Moreover, solubility and/or fusibility has been obtained through the incorporation of relatively long and flexible side chains. The introduction of various substituents along the conjugated backbone can not only improve the processability of these aromatic polymers but can also modify their physical properties; it can even lead to physical phenomena that are not found in the parent unsubstituted polymers. For instance, the optical and/or electrochemical properties of some functionalized conjugated polymers (polydiacetylenes, polythiophenes, etc.) can be strongly modified by varying the temperature, the pressure, the solvent, the electrolyte, etc. In other words, these smart polymers can detect, transduce, and, sometimes, amplify a chemical or physical information into an optical or electrical signal. [2,3]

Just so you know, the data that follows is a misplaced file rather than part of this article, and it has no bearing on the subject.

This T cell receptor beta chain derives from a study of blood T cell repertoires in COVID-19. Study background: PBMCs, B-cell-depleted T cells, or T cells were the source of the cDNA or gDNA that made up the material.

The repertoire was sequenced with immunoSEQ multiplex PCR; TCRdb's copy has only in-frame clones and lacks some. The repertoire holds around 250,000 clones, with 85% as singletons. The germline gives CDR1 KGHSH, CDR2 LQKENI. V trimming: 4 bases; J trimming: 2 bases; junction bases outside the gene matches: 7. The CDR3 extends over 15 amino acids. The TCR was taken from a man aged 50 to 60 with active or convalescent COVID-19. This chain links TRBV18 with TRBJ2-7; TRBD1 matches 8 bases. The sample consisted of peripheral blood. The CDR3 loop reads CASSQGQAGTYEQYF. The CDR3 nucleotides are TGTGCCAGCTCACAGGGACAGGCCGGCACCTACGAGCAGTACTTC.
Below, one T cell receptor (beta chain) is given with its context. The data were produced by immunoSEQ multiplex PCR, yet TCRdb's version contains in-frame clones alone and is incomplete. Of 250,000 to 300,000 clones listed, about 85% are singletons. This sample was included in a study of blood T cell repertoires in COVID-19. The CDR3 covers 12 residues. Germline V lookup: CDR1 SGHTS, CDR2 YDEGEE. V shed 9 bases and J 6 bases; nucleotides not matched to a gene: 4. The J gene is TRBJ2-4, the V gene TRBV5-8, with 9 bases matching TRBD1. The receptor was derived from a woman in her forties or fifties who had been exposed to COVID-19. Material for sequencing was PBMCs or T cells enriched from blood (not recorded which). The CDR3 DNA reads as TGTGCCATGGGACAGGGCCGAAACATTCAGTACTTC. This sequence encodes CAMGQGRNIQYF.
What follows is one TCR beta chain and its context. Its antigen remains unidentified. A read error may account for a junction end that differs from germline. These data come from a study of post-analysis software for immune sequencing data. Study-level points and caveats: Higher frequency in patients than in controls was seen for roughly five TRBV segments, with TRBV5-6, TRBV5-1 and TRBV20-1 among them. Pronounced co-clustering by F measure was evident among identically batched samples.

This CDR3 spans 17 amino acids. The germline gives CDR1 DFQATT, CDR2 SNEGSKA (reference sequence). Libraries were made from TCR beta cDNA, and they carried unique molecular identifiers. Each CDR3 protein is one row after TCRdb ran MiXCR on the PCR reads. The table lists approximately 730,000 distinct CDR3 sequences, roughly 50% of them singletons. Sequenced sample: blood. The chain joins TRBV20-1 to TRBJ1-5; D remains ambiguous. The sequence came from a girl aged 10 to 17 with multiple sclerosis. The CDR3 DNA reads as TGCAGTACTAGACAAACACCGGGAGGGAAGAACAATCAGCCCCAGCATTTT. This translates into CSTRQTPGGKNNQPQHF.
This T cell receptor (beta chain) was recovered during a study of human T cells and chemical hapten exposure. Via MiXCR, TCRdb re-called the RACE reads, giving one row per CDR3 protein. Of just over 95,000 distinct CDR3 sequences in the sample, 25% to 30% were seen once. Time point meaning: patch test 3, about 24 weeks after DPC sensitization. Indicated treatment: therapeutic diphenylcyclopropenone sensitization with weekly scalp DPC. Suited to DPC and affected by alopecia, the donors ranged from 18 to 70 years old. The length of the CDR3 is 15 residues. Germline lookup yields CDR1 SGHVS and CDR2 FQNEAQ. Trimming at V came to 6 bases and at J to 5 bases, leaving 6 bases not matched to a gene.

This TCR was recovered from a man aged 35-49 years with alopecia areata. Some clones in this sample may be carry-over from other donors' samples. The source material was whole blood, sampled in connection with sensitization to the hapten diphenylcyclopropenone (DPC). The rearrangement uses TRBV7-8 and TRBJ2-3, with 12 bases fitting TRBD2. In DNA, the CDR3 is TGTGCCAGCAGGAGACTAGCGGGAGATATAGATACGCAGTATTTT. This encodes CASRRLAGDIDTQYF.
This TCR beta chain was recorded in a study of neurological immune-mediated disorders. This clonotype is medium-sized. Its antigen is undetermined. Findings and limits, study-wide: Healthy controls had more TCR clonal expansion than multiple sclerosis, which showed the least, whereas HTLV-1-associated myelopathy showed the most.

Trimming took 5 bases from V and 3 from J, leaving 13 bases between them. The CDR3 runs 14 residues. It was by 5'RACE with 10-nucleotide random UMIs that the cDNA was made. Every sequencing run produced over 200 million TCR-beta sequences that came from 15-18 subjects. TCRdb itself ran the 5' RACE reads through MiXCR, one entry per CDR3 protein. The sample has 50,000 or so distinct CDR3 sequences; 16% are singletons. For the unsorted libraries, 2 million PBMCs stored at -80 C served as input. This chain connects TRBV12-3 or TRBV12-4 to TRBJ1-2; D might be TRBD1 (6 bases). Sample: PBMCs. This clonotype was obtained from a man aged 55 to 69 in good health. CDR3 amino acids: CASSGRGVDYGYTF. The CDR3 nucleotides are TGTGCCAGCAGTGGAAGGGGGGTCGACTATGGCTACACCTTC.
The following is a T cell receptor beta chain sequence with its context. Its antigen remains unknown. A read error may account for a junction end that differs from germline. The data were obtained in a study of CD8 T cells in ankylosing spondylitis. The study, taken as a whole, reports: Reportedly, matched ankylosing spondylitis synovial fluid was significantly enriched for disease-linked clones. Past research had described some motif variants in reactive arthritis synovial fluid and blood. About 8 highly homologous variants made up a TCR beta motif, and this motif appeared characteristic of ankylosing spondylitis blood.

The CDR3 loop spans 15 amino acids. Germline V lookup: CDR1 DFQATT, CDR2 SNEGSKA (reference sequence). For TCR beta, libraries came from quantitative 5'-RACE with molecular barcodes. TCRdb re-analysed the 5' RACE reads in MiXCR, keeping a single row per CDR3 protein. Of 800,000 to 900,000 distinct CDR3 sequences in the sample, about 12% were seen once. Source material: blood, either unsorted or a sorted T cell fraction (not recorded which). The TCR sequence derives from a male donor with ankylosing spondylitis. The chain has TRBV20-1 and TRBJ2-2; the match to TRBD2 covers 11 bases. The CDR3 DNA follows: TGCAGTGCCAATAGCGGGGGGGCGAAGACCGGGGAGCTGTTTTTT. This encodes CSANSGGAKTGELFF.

The development of such integrated polymeric systems is an important research topic in our laboratory (mainly on functionalized polythiophenes) and should lead to the development of efficient display devices, sensors, diagnostic tools, etc.

Thermochromism